No. 1 CA-CR 956.
October 21, 1975. Rehearing Denied November 12, 1975.
Defendant was convicted on his plea of guilty in the Superior Court, Yuma County, Cause No. CR-7371, William W. Nabours, J., of importing heroin, was sentenced to 45 to 75 years' imprisonment and he appealed. The Court of Appeals, Eubank, J., held that where the defendant murdered two government informants in the course of the heroin importation operation and had a prior heroin-related conviction, while his codefendant cooperated with police, gave a complete statement of the murder and had no prior criminal record, the defendant's sentence was not excessive in comparison to the codefendant's sentence of 15 to 25 years' imprisonment; that the trial court properly refused to make a determination of the defendant's parole eligibility dates; and that the fact that the county attorney agreed not to oppose a judicial determination that defendant's parole eligibility date would be governed by a statute favorable to defendant, but the trial court refused to make that determination, did not render the defendant's guilty plea invalid.
Bruce E. Babbitt, Atty. Gen., by William J. Schafer, III, Chief Counsel, Crim. Div., R. Wayne Ford, Asst. Attys. Gen., Phoenix, for appellee.
Jim D. Smith, Yuma, for appellant.
On November 6, 1974, the defendant-appellant Jack Edward Schlarp was sentenced to a minimum period of incarceration of 45 years and a maximum of 75 years in Arizona State Prison for violating the importation of heroin statute (A.R.S. § 36-1002.02). It is from this sentence that the defendant now appeals.
The facts in this case are that the defendant and the co-defendant, Patricia Ann Anderson, were arrested in Yuma, Arizona, in the early morning hours of August 9, 1974, after the local narcotics task force was informed by the border authorities that two Americans had been discovered murdered near the port of entry at San Luis, Republic of Mexico. The local task force and the border authorities had been working together with the two victims as informants in order to apprehend the defendants who were believed to be smuggling heroin into the United States from Mexico.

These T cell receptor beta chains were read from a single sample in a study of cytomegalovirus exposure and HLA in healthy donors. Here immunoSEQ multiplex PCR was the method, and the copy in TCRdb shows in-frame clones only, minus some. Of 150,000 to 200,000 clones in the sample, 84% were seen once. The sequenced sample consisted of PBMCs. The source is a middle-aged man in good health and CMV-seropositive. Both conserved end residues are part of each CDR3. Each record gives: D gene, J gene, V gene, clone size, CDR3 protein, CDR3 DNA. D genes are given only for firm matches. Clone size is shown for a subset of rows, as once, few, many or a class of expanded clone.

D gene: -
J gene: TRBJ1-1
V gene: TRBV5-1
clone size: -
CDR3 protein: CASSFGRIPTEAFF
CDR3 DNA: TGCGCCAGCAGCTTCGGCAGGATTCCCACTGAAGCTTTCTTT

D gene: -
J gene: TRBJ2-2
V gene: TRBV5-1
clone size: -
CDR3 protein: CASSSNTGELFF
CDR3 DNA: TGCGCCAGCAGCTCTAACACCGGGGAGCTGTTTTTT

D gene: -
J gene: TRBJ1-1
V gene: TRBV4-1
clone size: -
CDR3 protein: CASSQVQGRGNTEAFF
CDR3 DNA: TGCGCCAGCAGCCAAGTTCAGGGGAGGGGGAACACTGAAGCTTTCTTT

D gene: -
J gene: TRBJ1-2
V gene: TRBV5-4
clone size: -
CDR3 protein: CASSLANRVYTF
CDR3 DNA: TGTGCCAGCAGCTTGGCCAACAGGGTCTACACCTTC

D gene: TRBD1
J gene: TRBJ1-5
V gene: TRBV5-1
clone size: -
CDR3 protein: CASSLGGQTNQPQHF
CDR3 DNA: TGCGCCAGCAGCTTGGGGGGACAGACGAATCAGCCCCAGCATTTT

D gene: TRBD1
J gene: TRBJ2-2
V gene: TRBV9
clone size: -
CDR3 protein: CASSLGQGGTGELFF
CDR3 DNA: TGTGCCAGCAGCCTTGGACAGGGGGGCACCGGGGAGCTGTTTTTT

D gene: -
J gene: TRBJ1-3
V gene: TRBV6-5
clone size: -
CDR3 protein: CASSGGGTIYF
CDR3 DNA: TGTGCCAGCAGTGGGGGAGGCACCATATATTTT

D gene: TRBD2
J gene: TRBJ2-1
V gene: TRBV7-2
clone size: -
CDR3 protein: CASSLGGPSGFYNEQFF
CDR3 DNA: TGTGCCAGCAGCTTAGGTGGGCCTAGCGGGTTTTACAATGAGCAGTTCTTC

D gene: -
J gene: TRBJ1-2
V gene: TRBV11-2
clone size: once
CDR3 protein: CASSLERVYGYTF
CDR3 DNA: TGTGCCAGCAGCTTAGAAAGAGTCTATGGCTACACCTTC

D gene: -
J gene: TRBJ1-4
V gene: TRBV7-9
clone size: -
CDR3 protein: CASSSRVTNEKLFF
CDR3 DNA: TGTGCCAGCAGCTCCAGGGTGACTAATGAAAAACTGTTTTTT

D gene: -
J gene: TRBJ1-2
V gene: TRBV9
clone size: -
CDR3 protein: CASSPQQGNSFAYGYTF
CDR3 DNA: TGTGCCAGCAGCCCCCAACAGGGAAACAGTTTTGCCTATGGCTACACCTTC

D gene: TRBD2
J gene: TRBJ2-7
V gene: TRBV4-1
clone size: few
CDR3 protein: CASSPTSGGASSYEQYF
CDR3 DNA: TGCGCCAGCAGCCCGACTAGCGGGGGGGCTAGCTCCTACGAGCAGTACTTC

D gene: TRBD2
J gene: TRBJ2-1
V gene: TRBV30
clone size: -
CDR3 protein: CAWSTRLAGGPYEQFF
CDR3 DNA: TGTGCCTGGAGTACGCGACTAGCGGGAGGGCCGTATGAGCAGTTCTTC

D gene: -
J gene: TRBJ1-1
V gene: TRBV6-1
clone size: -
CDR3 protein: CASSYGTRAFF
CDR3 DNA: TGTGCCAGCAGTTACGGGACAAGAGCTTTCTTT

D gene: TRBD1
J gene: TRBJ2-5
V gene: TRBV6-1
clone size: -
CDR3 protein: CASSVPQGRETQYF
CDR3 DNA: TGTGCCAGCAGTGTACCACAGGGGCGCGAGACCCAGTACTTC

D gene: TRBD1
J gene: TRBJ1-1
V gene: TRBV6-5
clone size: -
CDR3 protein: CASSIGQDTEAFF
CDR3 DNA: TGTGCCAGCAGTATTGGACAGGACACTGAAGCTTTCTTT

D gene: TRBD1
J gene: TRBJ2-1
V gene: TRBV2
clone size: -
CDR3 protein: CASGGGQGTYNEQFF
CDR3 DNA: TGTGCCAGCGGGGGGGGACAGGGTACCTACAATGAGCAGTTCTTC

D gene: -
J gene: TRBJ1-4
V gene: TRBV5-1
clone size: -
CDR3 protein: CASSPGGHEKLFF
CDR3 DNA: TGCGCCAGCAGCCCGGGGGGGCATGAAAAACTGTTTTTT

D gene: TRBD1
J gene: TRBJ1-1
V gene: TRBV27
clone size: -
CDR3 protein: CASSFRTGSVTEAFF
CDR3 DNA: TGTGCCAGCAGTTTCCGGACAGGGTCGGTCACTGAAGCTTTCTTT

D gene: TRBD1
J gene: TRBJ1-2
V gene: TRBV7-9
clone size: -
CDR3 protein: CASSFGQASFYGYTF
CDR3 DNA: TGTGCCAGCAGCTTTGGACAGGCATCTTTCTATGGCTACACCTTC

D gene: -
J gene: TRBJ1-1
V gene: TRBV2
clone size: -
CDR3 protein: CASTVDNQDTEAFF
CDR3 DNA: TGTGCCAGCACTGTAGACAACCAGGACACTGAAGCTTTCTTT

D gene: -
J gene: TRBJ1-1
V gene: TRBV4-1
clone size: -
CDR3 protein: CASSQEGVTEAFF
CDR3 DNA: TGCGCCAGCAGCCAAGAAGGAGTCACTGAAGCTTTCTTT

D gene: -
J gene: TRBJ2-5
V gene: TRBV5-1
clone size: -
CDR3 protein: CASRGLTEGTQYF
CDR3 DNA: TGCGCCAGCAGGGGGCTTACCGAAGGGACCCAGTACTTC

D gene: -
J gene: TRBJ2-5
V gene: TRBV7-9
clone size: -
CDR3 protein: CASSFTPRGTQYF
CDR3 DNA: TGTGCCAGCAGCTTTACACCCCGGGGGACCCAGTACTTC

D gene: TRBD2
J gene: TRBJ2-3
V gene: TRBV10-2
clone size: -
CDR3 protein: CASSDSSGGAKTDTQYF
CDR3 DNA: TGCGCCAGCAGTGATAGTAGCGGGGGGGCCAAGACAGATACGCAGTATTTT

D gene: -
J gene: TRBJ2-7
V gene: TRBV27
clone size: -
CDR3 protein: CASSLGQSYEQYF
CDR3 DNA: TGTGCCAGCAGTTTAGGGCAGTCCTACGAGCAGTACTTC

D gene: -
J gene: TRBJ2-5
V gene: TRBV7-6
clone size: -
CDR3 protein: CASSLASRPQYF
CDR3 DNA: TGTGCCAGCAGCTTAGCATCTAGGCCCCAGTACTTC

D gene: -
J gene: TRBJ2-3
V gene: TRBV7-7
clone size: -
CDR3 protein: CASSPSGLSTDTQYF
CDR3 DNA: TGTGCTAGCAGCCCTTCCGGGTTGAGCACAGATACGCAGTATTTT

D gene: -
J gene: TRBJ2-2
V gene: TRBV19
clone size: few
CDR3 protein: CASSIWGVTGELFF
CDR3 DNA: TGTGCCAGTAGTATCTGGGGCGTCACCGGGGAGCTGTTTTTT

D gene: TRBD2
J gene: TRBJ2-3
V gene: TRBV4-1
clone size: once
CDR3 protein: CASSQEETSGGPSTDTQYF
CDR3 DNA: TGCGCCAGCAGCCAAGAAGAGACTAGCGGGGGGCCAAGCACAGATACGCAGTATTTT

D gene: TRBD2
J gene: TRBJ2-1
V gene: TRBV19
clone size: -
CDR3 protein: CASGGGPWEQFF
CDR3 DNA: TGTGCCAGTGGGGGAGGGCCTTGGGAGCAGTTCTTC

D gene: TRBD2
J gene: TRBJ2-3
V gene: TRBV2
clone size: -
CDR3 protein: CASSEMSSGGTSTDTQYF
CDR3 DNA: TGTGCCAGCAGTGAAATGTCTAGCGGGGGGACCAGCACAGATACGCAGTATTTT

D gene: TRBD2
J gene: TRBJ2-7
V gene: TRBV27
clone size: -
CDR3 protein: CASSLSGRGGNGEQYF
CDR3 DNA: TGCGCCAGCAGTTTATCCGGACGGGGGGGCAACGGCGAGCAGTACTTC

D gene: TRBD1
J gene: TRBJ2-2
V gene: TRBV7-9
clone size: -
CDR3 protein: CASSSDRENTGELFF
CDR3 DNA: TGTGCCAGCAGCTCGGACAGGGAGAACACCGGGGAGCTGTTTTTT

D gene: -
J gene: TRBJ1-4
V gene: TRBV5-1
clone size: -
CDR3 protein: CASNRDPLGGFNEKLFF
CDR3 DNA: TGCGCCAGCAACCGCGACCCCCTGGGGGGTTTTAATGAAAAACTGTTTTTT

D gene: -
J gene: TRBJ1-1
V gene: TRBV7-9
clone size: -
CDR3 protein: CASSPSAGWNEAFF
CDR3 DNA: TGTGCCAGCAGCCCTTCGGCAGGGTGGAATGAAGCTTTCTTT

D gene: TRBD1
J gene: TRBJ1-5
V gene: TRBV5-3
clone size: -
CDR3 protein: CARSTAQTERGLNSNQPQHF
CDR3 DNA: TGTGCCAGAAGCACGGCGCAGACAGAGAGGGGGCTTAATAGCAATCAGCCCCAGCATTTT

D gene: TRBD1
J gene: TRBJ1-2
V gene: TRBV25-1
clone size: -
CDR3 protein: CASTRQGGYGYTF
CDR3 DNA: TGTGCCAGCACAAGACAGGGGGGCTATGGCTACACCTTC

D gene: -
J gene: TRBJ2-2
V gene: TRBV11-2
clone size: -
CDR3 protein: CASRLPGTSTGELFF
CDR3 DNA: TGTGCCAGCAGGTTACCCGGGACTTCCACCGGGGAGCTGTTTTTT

After the defendants' arrest a quantity of heroin was discovered within co-defendant's body cavity. Subsequently, Patricia Anderson provided authorities with a statement concerning the smuggling of heroin and an account of the informants' deaths, implicating the defendant Schlarp as the killer. The defendant himself admitted the killing of both informants and his participation in the smuggling of the heroin.
The defendant was charged as follows:
COUNT I: Importation of heroin into Arizona in violation of A.R.S. 36-1002.02 as amended;
COUNT II: Transportation of heroin, in violation of A.R.S. § 36-1002.02 as amended;
COUNT III: Conspiracy to commit murder, in violation of A.R.S. §§ 13-331, 332;
COUNT IV: Conspiracy to commit murder, in violation of A.R.S. §§ 13-331, 332.
The defendant, as a result of a plea bargain, withdrew his plea of not guilty to COUNT I — importation of heroin — and entered a plea of guilty to that charge. In return, the prosecutor moved to dismiss COUNTS II, III and IV, and these were then dismissed by the court. Thus, the sentence imposed on the defendant was on the importation of heroin charge only.
The defendant urges on appeal that the sentence of not less than 45 nor more than 75 years in prison was unduly excessive and thus an abuse of the trial court's discretion. The defendant bases this contention on several factors. First, he feels that both he and his co-defendant Anderson, who was sentenced to 15 to 25 years, should have been sentenced to the same term since, he contends, "they stood in exactly the same position before the court."
It is well settled in Arizona that there is no requirement that a court impose an identical sentence upon a co-defendant. State v. Massey, 2 Ariz. App. 551, 410 P.2d 669 (1966). The defendant feels that he was the victim of sexual discrimination since his female co-defendant received a lesser sentence. According to the transcripts, however, the defendant obtained the gun used in the murders, planned the killings and actually shot the victims, while the co-defendant cooperated and gave a complete statement of the event. In addition, the defendant had been convicted of heroin-related charges in the Federal District Court of Arizona stemming from a June 1974 arrest, while the co-defendant had no prior criminal record. In a similar situation, the court in People v. Vaughn, 25 Ill. App.3d 1016, 324 N.E.2d 17 (1975) held that although the defendant's co-participants had been given 30 to 60 and 22 to 50-year sentences, the sentencing of the defendant to 40 to 80 years imprisonment for murder was not excessive where he had a lengthy criminal record and it appeared that it was the defendant who had fired the gun. We thus hold that the sentence which the defendant received was not excessive in itself or vis-a-vis his co-defendant and was not the result of any sexual discrimination, since, although defendants were charged with the same crime, they by no means stood in "exactly" the same position before the court.
The defendant further contends that the trial court undertook to sentence him for two alleged murders rather than for importation of heroin, the offense to which he pleaded guilty.